September 2018
Volume 18, Issue 10
Open Access
Vision Sciences Society Annual Meeting Abstract  |   September 2018
Spatiotemporal dynamics of categorical representations in the human brain and deep convolutional neural networks
Author Affiliations
  • Yalda Mohsenzadeh
    Computer Science and Artificial Intelligence Laboratory, MITMcGovern Institute for Brain Research, MIT
  • Caitlin Mullin
    Computer Science and Artificial Intelligence Laboratory, MIT
  • Bolei Zhou
    Computer Science and Artificial Intelligence Laboratory, MIT
  • Dimitrios Pantazis
    McGovern Institute for Brain Research, MIT
  • Aude Oliva
    Computer Science and Artificial Intelligence Laboratory, MIT
Journal of Vision September 2018, Vol.18, 400. doi:10.1167/18.10.400
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      Yalda Mohsenzadeh, Caitlin Mullin, Bolei Zhou, Dimitrios Pantazis, Aude Oliva; Spatiotemporal dynamics of categorical representations in the human brain and deep convolutional neural networks. Journal of Vision 2018;18(10):400. doi: 10.1167/18.10.400.

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      © ARVO (1962-2015); The Authors (2016-present)

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Abstract

Not all information in our visual environment is processed equally. Some stimuli are more behaviorally relevant to our growth and survival and thus necessitates faster and more efficient processing. Here we combine the high spatial resolution of fMRI data with the high temporal resolution of MEG data to trace the perceptual dynamics of different categories of relevant visual categories (faces, objects, bodies, animates, scenes). MEG-fMRI fusion revealed that these image categories follow unique paths throughout the ventral visual cortex. For instance, while the neural signal for object and scene categories both reach early visual cortex by 75ms, from there the signal travels laterally and medially, respectively, at distinct speeds. Results from dynamic multidimensional scaling representations reveal that faces separate themselves from the rest of the categories as early as ~50ms. This is especially remarkable as this separation precedes that of animates vs. non-animates, thought to be one of the earliest (most rapid) high-level visual discriminations. Given these category-specific dynamic neural activation maps, we then examined the underlying neural computations that may be driving them. We compared features extracted from layers of state-of-the-art deep networks with our MEG and fMRI data revealing the spatiotemporal correspondence of these networks with the human brain. Results revealed that the early layers of the network corresponded with the analysis of low-level features (peak at 85ms) in early visual cortex, while the later layers corresponded with peak times after 160ms and with brain regions associated with high level semantic processing (i.e. PHC, Fusiform, Lateral Occipital). The integration of neuroimaging techniques with state-of-the-art neural networks can inform on the spatiotemporal dynamics of human visual recognition and the underlying neural computations.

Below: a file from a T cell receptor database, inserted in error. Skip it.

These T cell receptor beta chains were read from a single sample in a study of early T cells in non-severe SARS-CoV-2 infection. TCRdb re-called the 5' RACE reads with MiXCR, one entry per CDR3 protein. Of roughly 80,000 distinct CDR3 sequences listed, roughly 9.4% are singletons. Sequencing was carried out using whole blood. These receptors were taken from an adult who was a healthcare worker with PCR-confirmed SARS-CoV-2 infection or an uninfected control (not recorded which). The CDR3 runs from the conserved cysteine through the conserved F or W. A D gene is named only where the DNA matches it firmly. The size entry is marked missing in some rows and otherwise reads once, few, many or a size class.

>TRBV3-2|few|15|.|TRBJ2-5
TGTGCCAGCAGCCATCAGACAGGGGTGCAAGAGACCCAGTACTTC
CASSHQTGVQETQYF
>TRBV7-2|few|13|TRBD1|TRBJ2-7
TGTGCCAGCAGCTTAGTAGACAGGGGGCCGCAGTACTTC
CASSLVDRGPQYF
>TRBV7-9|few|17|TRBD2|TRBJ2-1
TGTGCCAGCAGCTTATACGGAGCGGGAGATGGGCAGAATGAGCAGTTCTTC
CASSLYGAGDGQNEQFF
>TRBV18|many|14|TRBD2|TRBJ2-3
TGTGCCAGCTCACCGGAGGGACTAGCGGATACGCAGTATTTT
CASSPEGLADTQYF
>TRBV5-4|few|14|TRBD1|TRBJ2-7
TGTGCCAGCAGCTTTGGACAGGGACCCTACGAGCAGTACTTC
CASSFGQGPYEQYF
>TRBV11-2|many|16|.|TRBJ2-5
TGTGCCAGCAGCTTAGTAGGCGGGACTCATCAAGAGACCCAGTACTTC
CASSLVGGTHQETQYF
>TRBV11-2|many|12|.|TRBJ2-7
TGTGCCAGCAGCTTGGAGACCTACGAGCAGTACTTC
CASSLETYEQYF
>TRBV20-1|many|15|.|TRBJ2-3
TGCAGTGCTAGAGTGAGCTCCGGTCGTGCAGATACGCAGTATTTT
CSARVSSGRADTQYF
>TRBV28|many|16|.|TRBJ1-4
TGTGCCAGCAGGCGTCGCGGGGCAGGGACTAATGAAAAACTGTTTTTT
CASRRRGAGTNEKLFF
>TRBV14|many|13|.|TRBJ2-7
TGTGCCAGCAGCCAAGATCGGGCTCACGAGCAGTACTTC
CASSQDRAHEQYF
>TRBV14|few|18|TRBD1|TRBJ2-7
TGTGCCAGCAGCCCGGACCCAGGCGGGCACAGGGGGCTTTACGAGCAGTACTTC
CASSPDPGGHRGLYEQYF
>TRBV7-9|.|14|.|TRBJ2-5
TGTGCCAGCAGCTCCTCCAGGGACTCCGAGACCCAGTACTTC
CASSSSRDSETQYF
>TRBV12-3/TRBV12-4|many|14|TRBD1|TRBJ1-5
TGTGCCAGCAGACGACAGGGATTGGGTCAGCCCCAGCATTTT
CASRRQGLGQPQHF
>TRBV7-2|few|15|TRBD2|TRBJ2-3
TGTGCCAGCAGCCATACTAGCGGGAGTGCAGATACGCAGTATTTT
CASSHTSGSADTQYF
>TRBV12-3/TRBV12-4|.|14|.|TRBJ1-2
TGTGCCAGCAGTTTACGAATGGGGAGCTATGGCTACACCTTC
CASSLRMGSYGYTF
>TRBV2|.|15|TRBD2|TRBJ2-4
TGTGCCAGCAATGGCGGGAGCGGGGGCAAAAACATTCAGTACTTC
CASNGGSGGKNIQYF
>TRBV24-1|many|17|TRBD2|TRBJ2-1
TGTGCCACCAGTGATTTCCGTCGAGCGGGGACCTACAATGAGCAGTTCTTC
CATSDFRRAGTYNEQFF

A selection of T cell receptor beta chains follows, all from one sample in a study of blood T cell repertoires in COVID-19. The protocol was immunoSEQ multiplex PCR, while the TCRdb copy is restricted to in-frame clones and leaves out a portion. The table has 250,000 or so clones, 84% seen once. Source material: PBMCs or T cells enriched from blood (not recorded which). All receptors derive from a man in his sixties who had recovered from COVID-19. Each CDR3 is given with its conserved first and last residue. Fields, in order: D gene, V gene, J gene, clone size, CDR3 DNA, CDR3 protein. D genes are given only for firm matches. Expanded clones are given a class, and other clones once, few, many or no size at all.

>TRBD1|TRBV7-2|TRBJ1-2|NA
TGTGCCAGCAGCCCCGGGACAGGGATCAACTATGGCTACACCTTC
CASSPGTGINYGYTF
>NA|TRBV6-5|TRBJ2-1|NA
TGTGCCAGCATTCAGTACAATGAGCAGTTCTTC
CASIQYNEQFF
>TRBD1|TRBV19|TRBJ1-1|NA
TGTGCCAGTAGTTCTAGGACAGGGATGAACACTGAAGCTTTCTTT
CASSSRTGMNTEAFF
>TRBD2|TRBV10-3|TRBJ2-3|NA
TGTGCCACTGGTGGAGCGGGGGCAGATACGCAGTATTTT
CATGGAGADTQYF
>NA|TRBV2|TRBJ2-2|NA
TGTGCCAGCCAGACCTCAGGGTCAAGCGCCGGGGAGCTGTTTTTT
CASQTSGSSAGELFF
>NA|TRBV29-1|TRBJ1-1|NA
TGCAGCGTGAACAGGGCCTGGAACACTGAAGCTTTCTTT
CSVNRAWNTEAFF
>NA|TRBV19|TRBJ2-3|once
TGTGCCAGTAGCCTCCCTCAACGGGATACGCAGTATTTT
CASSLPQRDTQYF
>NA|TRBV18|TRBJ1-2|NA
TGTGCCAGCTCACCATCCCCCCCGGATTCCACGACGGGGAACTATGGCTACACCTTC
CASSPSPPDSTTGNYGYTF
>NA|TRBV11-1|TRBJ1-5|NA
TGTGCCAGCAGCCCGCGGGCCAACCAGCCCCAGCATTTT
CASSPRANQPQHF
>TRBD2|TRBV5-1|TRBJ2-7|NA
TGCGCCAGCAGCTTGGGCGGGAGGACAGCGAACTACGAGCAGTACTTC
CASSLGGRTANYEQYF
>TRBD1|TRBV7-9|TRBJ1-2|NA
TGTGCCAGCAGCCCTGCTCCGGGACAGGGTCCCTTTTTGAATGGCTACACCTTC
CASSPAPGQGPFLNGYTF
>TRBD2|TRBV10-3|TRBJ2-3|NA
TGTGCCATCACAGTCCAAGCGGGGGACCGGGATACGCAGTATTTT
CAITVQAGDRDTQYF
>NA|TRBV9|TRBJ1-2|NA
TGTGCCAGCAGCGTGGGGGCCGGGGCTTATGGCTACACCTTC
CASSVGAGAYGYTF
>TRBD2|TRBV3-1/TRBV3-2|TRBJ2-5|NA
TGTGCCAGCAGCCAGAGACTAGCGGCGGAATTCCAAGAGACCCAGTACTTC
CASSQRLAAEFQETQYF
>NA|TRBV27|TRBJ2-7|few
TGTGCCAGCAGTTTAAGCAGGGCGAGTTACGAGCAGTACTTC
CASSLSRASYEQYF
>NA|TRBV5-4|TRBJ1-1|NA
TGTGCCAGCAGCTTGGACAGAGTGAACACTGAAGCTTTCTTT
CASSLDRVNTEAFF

Meeting abstract presented at VSS 2018

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